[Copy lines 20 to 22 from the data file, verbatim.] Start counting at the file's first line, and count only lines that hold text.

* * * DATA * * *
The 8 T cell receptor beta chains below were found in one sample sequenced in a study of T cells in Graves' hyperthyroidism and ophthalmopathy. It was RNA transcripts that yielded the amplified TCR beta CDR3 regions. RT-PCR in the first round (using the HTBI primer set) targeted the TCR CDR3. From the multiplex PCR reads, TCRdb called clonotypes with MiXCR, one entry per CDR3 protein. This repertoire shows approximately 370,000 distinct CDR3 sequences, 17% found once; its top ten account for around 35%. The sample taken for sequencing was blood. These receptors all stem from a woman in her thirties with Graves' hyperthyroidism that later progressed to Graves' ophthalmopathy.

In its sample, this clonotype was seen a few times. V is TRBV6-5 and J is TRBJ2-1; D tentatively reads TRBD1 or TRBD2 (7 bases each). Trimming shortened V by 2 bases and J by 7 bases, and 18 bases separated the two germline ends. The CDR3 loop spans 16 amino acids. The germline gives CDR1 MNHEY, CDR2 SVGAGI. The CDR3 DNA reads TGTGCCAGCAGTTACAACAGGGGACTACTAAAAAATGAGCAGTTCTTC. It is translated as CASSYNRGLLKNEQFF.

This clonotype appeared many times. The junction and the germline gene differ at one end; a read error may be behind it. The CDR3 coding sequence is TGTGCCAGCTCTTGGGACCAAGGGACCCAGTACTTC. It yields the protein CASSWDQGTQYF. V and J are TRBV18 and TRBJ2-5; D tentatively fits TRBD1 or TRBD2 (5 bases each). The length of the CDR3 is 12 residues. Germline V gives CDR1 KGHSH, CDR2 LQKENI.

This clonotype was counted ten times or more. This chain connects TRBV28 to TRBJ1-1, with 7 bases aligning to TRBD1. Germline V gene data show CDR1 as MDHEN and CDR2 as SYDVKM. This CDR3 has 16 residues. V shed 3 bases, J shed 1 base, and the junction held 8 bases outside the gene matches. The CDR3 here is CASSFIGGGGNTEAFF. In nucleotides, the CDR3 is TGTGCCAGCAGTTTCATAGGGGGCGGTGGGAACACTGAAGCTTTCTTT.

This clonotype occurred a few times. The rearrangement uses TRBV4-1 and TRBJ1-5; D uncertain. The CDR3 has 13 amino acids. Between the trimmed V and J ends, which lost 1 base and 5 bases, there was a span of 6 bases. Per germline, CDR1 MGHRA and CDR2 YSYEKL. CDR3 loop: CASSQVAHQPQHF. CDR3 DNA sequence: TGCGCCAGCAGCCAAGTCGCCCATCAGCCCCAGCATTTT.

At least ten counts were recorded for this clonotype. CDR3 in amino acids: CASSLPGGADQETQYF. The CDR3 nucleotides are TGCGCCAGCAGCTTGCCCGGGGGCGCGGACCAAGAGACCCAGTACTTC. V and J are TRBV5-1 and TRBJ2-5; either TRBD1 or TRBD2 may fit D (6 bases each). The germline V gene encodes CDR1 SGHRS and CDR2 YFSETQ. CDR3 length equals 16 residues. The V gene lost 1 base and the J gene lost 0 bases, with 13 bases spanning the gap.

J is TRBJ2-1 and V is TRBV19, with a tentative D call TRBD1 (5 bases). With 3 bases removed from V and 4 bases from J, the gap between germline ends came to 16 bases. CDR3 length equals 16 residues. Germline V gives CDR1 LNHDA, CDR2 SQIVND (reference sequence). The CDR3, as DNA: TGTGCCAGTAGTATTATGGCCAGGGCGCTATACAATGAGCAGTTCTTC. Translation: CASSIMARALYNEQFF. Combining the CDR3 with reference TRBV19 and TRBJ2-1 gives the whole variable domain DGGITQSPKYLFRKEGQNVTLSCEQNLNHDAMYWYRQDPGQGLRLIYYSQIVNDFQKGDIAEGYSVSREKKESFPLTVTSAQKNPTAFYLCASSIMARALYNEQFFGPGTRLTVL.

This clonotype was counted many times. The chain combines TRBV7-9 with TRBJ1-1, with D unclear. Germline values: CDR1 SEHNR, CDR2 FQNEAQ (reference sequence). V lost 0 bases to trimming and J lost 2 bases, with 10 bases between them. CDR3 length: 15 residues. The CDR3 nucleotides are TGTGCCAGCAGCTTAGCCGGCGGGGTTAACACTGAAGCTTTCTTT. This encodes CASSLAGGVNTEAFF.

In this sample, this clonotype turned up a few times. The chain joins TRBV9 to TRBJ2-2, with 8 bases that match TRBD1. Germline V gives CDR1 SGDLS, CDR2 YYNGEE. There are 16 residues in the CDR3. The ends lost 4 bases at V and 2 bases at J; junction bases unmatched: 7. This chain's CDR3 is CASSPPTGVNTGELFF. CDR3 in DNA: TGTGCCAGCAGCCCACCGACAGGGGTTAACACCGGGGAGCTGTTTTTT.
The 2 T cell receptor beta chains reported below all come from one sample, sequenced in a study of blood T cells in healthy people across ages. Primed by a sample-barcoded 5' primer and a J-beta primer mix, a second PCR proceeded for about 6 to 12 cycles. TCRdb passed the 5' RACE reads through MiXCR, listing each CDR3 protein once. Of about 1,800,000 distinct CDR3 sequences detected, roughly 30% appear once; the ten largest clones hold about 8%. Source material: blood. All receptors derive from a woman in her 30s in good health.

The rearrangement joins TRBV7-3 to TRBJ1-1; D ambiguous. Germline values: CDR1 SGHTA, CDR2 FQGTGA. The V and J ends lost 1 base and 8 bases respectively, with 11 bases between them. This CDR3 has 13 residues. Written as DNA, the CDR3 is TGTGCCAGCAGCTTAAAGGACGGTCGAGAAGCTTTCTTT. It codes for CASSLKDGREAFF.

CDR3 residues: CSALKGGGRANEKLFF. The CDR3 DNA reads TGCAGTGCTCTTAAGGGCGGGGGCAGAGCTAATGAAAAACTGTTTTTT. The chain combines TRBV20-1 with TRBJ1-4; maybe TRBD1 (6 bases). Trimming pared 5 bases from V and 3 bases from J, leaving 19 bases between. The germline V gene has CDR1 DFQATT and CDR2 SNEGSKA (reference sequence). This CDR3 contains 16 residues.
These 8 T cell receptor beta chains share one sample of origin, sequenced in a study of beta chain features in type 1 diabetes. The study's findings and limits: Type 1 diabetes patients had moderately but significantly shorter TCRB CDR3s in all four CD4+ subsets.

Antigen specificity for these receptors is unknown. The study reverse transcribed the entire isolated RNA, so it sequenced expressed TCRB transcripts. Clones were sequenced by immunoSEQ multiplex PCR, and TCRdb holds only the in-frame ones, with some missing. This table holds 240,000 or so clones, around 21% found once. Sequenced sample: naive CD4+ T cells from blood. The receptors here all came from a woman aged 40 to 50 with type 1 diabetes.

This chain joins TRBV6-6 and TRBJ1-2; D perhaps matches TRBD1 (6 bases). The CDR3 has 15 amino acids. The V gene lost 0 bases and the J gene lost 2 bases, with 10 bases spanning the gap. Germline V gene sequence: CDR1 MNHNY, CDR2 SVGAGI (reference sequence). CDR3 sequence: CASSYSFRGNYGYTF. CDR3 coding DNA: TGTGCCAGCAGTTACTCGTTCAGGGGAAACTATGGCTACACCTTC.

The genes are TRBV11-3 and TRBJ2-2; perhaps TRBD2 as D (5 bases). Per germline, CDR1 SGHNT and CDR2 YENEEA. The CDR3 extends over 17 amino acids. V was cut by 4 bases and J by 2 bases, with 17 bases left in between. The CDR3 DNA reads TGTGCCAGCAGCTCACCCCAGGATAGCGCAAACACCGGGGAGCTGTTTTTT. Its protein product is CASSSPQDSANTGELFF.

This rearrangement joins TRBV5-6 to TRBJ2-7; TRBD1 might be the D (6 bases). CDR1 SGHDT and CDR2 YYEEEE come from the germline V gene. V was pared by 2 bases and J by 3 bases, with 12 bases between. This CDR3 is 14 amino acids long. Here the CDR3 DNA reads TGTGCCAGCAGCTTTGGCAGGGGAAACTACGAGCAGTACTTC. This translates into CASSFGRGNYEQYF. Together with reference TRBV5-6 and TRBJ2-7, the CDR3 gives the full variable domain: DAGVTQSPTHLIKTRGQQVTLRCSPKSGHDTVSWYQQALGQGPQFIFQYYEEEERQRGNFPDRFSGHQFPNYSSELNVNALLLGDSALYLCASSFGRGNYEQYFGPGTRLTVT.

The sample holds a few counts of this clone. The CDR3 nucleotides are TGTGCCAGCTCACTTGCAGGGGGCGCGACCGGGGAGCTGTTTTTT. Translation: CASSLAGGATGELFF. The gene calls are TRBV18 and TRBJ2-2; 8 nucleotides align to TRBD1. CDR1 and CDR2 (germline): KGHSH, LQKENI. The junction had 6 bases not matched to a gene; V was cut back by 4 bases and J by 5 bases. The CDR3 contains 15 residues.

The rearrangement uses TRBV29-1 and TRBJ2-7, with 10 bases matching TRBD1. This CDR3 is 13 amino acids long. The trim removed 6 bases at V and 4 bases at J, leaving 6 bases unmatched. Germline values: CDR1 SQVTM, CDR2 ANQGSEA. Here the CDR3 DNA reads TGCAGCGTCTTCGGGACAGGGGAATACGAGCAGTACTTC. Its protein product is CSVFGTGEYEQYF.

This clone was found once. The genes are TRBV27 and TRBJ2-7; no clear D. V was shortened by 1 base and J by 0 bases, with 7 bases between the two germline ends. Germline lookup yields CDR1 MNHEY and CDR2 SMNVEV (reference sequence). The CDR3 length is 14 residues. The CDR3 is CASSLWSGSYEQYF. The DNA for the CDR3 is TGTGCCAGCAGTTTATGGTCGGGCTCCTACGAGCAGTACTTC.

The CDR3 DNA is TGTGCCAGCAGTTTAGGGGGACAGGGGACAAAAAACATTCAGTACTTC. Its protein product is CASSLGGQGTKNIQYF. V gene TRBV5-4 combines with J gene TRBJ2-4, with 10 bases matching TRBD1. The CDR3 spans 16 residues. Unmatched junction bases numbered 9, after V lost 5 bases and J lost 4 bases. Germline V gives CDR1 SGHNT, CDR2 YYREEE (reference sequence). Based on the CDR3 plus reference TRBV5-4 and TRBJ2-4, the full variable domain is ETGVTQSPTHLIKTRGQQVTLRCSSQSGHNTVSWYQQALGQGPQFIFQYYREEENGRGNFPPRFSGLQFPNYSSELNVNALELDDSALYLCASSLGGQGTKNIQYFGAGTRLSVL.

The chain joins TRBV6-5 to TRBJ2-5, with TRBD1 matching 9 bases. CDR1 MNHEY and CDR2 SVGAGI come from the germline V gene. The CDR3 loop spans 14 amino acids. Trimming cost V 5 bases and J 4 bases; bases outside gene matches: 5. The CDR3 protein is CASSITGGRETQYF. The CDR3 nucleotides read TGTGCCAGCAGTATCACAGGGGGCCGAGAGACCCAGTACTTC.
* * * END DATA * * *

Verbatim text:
This clone was found once. The genes are TRBV27 and TRBJ2-7; no clear D. V was shortened by 1 base and J by 0 bases, with 7 bases between the two germline ends. Germline lookup yields CDR1 MNHEY and CDR2 SMNVEV (reference sequence). The CDR3 length is 14 residues. The CDR3 is CASSLWSGSYEQYF. The DNA for the CDR3 is TGTGCCAGCAGTTTATGGTCGGGCTCCTACGAGCAGTACTTC.

The CDR3 DNA is TGTGCCAGCAGTTTAGGGGGACAGGGGACAAAAAACATTCAGTACTTC. Its protein product is CASSLGGQGTKNIQYF. V gene TRBV5-4 combines with J gene TRBJ2-4, with 10 bases matching TRBD1. The CDR3 spans 16 residues. Unmatched junction bases numbered 9, after V lost 5 bases and J lost 4 bases. Germline V gives CDR1 SGHNT, CDR2 YYREEE (reference sequence). Based on the CDR3 plus reference TRBV5-4 and TRBJ2-4, the full variable domain is ETGVTQSPTHLIKTRGQQVTLRCSSQSGHNTVSWYQQALGQGPQFIFQYYREEENGRGNFPPRFSGLQFPNYSSELNVNALELDDSALYLCASSLGGQGTKNIQYFGAGTRLSVL.

The chain joins TRBV6-5 to TRBJ2-5, with TRBD1 matching 9 bases. CDR1 MNHEY and CDR2 SVGAGI come from the germline V gene. The CDR3 loop spans 14 amino acids. Trimming cost V 5 bases and J 4 bases; bases outside gene matches: 5. The CDR3 protein is CASSITGGRETQYF. The CDR3 nucleotides read TGTGCCAGCAGTATCACAGGGGGCCGAGAGACCCAGTACTTC.